High performance liquid chromatograph (HPLC) detectors pass a beam of light through a column effluent as the fluid passes through a low-volume flow cell. Variations in light intensity are recorded and a chromatograph is generated. HPLC detectors use several detection methods. Ultraviolet (UV) detectors measure the ability of a sample to absorb light at one or more wavelengths. Light scattering detectors nebulize the effluent, vaporize the solvent, and then detect droplets in a light scattering cell. Electrochemical detectors measure the current from the oxidation/reduction reaction of an analyte at a suitable electrode. Radiochemical detectors use tritium or carbon-14 to detect the fluorescence associated with beta-particle ionization. Mass spectroscopy detectors ionize a sample and use a mass analyzer to detect the ion current. Nuclear magnetic resonance detectors irradiate nuclei that are placed between the poles of a strong magnet. The radiation is absorbed, the parallel nuclei enter a higher energy state, and each atom produces a spectra specific to its location and chemical composition. Some HPLC detectors measure the change in the refractive index of the column effluent passing through the flow cell. Others detect the fluorescence that occurs when compounds are excited by shorter wavelength energy and emit higher wavelength radiation.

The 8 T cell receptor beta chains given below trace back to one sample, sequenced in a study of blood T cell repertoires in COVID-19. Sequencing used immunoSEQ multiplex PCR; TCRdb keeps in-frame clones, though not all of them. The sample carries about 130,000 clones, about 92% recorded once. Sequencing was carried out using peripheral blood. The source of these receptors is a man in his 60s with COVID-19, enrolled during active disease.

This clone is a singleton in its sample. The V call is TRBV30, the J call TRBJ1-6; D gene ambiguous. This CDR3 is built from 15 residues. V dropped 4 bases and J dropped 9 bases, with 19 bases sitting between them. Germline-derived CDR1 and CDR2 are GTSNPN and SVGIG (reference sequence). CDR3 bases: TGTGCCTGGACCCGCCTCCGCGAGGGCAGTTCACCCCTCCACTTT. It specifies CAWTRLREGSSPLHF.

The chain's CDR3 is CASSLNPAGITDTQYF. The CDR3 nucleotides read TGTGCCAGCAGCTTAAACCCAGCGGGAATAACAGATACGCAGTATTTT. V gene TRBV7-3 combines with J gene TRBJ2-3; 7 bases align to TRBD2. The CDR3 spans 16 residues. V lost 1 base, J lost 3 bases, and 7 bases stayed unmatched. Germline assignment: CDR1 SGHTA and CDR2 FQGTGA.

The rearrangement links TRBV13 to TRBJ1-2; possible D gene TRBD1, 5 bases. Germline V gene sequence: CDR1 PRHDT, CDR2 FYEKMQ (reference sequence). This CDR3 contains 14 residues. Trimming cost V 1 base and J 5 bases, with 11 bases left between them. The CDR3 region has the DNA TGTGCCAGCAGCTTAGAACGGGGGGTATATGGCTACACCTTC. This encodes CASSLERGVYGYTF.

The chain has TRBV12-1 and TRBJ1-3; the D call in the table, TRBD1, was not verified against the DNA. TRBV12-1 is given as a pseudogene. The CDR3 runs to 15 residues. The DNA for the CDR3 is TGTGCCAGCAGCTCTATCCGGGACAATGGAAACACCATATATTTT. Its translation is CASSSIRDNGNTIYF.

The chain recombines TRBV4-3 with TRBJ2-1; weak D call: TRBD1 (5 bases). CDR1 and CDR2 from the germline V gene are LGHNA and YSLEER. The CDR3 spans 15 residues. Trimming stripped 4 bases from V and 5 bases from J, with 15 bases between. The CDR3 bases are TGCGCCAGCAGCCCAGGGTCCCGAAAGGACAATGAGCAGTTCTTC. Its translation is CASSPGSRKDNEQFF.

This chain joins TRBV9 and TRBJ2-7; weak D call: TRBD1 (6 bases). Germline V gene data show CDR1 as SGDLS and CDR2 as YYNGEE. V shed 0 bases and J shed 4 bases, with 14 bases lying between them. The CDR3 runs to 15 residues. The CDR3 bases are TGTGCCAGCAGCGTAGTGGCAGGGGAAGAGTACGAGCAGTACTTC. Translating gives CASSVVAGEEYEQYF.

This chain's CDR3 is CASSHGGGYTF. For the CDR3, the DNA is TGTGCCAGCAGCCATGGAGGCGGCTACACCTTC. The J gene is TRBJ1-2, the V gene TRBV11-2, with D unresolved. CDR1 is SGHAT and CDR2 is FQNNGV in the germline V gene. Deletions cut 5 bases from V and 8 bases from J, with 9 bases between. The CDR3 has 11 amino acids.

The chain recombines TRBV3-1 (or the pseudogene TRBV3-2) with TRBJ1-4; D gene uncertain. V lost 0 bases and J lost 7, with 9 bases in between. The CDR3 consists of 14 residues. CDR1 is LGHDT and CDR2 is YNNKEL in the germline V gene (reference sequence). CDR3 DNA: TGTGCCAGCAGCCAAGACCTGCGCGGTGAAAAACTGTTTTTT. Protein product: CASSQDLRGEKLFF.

Important specifications for HPLC detectors include dynamic range, detector wavelength, response time, flow cell volume and flow cell rate. Dynamic range allows for the quantification of unknown samples using a multi-point calibration curve. It indicates when the peak area is directly proportional to the solute amount so that, for example, doubling the solute amount results in a doubling of peak area. Detector wavelength indicates the emission wavelength. Response time is the amount of time between a solute’s entry into an HPLC detector and the generation of a chromatogram. Flow cell volume and flow cell rate are measurements of capacity and efficiency, respectively. Maximum pressure rating is another important specification to consider when searching for HPLC detectors.

HPLC detectors vary in terms of general features, display options, and interface options. General features include self-calibration, self-test diagnostics, data storage, and programmability. Devices with a built-in chromatograph and application software are commonly available. Some HPLC detectors are suitable for extreme temperatures. Others output an analog voltage, analog current, frequency, or pulse. Examples include amplitude modulation (AM), frequency modulation (FM), pulse width modulation (PWN), sine waves and pulse trains. Analog devices usually include an analog meter and a front panel with switches and knobs. Digital devices often provide a serial or parallel computer interface and a video display. Serial protocols include universal serial bus (UBS), RS232, RS422, and RS485.